The first piece of fine jewelry I ever bought for myself was a heart-shaped gold locket with a tiny diamond in its center. I had saved up my allowance—and wheedled a few more dollars from my parents to make this purchase—and (to give you an idea of how long ago this was) I cut a picture of John Lennon from a fan magazine and stuck it inside.
I must have bought a thousand trinkets for myself since that purchase, but I still own—and love—that locket. In the way it holds its value, in the deep sentiment it evokes, jewelry is like no other acquisition. That locket was a very early member of what would become a life-long jewelry collection (OK, obsession), and luckily many of my favorite things thereafter didn’t cost a fortune.
“I must have bought a thousand trinkets for myself since that purchase, but I still own–and love–that locket.” Lynn Yaeger
Even if your finances are limited—maybe you are young and on a budget, or all grown up but watching your pennies?—your imagination need not be. It is not only quite possible, but also a lot of fun to build a diamond jewelry collection and discover wonderfully designed, beautifully made natural diamond pieces for under $500.
Of course, a lot of these things are by necessity on the petite side, but that just means they invite stacking: As your collection grows, so will the glitter on your finger or around your neck.
You might start with a chic ring with a small round white diamond—Melissa Joy Manning has nice ones—and then, if you think it looks a bit lonely, add one with a black diamond and maybe, at some point in the future,another white one! Or consider the multiple personalities of the single diamond stud: Fantaci actually sells a discordant geometric pair;one earring is purely gold, the other is embellished with a diamond. Perhaps wear them in the classic way—one in each ear— or opt to show off both in one ear, should the mood strike.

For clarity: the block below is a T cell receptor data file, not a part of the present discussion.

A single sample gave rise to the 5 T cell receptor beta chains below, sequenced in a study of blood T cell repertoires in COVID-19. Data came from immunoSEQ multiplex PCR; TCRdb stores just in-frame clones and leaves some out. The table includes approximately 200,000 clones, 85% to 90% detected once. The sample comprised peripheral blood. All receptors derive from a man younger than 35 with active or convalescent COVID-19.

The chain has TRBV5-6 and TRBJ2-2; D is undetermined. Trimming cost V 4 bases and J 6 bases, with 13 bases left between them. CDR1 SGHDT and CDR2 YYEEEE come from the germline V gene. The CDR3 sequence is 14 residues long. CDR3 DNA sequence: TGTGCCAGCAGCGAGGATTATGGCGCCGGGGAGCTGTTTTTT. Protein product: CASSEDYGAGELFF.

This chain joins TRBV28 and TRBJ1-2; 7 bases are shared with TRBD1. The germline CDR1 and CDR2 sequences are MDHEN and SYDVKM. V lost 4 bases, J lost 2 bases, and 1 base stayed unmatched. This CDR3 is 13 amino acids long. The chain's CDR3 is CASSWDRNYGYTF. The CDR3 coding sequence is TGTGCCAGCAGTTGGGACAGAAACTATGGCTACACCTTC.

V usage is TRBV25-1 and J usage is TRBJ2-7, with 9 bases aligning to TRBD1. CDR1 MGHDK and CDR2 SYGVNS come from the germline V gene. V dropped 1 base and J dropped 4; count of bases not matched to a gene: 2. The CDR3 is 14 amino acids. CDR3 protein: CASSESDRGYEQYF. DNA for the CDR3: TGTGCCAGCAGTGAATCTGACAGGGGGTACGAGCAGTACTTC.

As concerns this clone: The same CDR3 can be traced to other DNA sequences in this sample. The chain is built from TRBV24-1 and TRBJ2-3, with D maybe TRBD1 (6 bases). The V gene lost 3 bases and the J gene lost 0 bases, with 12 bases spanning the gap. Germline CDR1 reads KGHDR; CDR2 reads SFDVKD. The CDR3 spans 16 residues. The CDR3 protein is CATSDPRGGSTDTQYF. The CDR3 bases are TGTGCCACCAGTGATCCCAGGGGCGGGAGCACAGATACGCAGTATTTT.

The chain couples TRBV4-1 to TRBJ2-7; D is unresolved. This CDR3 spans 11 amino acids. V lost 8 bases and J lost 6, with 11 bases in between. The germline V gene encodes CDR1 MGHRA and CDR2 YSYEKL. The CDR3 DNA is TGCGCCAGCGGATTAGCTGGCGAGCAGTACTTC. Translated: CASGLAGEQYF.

Or why not a row of tiny diamond studs, like miniature pin heads, embellishing one saucy earlobe? Or borrow the stud idea but sport this diminutive diamond in your nostril. Even let it glam up a belly chain, and peak it from beneath a crop top in this sweltering American summer. If you are not bold enough for nose and belly decorations (and just so you know, I am not!), you can seek out a thin chain bracelet illuminated by a pair of diamonds. A.M. Thorne makes a lovely one that lights up a wrist.
Even if karats are on the shy side, design creativity need not be timid. Who can resist Sydney Evan’s gold and diamond flying saucer charm pendant? It’s only $465 and nervy enough to alight on our crazy planet! This spacecraft could be your first, but hardly your only diamond embellished necklace; Mischievous as it is, it probably wouldn’t mind being layered with other chains.
Some pieces not only look frisky but have an uplifting back story: Uni Creations has launched the “Girl Up Collection” in partnership with Girl Up, a leadership development initiative founded by the United Nations Foundation that works to advance gender equality worldwide. Set in silver,which keeps the price down(!), favorite necklaces include the silhouette of a ponytailed little girl with her hands on her hips; Another has the word FIERCE in diamonds, an updated version of Ms. Bradshaw’s iconic Carrie necklace.
My friend Elizabeth Doyle, one half of the jewelry firm Doyle & Doyle, was originally a vintage jewelry dealer but has lately issued the house’s own extremely reasonably priced line, called Heirloom by Doyle & Doyle, an homage to her love of antiques. Elizabeth describes the power of diamond jewelry this way: “Jewelry is special because of what it represents and the stories behind the jewel. Whenever that piece is worn it can bring the wearer back to that special time and can hold the memories within it.”
I can’t help but notice that among Heirloom’s many offerings is a sterling locket embellished with an 18 karat gold star and a round brilliant cut diamond, just waiting for some young girl to cherish, ready for her to lovingly enclose a picture of Justin Bieber.